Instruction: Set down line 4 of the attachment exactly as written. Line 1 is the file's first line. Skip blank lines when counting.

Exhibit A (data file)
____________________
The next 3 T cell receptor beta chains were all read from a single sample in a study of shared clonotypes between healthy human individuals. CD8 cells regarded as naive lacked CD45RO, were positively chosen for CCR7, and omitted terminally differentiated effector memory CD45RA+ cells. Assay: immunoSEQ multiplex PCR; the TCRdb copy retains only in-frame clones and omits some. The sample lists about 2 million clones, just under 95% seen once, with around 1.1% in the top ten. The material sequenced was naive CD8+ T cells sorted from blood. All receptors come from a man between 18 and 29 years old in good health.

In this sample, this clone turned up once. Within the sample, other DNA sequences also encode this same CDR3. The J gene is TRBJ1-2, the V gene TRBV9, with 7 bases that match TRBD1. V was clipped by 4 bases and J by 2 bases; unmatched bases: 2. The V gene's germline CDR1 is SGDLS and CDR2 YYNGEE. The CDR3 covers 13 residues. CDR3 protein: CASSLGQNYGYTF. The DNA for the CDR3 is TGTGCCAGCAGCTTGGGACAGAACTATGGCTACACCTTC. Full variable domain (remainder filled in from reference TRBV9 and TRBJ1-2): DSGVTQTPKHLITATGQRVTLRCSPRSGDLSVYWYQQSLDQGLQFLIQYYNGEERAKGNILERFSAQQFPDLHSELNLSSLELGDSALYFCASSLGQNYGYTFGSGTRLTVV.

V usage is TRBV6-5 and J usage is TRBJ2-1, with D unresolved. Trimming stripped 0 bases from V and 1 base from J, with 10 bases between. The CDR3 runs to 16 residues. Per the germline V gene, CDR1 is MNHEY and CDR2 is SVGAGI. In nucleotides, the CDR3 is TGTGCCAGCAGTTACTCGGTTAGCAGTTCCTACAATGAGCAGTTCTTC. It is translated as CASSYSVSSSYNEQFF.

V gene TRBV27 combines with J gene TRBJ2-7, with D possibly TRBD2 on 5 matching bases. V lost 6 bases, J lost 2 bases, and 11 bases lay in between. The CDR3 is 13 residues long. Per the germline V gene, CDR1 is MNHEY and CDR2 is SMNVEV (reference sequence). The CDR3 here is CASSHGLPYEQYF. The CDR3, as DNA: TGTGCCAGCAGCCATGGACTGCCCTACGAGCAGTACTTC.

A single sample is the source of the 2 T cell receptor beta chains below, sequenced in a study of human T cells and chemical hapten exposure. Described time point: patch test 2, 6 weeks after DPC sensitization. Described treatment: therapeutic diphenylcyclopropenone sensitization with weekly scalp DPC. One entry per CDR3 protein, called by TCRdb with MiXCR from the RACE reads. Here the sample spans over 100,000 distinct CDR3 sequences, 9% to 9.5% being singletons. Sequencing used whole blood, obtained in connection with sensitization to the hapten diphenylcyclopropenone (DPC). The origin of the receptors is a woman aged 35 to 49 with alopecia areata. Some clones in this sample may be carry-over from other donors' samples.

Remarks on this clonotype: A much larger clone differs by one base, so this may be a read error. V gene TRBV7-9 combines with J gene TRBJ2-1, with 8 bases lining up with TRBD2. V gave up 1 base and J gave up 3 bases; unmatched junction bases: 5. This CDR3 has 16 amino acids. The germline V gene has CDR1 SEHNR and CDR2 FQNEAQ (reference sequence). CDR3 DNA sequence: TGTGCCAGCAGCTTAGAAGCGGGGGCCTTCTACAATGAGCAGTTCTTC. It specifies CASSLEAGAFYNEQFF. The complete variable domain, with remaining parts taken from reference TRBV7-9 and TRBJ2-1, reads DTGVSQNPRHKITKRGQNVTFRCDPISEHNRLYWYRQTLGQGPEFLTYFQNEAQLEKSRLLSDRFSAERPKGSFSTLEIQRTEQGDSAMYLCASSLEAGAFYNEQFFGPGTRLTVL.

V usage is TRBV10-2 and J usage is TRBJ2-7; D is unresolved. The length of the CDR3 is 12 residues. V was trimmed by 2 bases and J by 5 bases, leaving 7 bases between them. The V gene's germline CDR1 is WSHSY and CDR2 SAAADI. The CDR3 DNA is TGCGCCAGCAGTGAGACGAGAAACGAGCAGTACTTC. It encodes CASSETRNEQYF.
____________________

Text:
V gene TRBV27 combines with J gene TRBJ2-7, with D possibly TRBD2 on 5 matching bases. V lost 6 bases, J lost 2 bases, and 11 bases lay in between. The CDR3 is 13 residues long. Per the germline V gene, CDR1 is MNHEY and CDR2 is SMNVEV (reference sequence). The CDR3 here is CASSHGLPYEQYF. The CDR3, as DNA: TGTGCCAGCAGCCATGGACTGCCCTACGAGCAGTACTTC.